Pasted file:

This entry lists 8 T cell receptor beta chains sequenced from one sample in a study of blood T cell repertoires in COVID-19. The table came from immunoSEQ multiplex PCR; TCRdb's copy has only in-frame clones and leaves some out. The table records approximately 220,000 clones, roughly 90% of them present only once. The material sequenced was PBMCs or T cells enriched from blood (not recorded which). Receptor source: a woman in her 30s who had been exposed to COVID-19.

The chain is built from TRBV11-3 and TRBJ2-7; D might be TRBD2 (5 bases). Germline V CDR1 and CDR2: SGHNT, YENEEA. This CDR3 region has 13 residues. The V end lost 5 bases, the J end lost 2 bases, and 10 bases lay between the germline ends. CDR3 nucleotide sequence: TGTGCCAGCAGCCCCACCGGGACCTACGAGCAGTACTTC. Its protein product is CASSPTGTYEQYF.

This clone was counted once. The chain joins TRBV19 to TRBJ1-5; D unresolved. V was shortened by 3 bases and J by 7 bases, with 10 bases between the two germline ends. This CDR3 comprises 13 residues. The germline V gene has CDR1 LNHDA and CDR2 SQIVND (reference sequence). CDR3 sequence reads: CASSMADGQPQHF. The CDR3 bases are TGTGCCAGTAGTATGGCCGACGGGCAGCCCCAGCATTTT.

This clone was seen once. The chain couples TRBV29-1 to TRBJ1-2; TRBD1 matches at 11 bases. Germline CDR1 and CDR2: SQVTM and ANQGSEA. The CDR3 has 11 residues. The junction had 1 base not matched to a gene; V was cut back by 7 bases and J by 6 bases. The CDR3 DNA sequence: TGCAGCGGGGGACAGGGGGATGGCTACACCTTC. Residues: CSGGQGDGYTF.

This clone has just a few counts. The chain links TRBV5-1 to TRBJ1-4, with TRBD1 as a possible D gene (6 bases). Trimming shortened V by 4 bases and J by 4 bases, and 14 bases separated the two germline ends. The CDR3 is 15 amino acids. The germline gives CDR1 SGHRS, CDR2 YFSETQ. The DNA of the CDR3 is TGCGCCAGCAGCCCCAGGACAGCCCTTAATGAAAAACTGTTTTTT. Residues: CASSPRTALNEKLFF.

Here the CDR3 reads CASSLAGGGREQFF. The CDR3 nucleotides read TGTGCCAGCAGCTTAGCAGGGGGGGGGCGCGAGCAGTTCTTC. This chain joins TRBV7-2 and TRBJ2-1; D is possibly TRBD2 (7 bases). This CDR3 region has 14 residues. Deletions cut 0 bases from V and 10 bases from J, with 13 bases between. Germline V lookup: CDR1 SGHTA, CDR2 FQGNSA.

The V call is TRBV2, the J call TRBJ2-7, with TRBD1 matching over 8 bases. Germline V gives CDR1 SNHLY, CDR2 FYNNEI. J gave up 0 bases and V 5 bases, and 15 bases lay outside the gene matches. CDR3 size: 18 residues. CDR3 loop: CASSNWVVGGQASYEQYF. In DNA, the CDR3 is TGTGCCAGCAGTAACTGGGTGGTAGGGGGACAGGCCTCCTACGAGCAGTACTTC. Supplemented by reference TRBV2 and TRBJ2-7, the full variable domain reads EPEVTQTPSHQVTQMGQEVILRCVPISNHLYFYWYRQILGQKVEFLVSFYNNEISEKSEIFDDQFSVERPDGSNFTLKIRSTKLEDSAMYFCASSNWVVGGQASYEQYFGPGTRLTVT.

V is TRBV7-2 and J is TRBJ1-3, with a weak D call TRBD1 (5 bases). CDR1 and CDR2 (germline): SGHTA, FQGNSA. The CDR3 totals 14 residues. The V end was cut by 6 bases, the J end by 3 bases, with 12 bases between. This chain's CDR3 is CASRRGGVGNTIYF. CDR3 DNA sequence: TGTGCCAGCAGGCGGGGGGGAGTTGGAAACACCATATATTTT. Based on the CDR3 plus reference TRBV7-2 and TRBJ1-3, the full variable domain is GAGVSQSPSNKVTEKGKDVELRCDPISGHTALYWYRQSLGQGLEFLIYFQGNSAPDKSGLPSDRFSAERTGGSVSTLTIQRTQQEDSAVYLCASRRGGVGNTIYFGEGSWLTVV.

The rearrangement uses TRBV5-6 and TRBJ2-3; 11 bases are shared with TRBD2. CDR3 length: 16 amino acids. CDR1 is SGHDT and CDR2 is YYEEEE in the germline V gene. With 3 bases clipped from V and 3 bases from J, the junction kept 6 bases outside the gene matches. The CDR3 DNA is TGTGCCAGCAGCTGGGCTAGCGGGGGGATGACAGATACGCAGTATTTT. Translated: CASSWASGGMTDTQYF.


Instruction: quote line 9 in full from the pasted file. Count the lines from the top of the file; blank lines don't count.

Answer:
The rearrangement uses TRBV5-6 and TRBJ2-3; 11 bases are shared with TRBD2. CDR3 length: 16 amino acids. CDR1 is SGHDT and CDR2 is YYEEEE in the germline V gene. With 3 bases clipped from V and 3 bases from J, the junction kept 6 bases outside the gene matches. The CDR3 DNA is TGTGCCAGCAGCTGGGCTAGCGGGGGGATGACAGATACGCAGTATTTT. Translated: CASSWASGGMTDTQYF.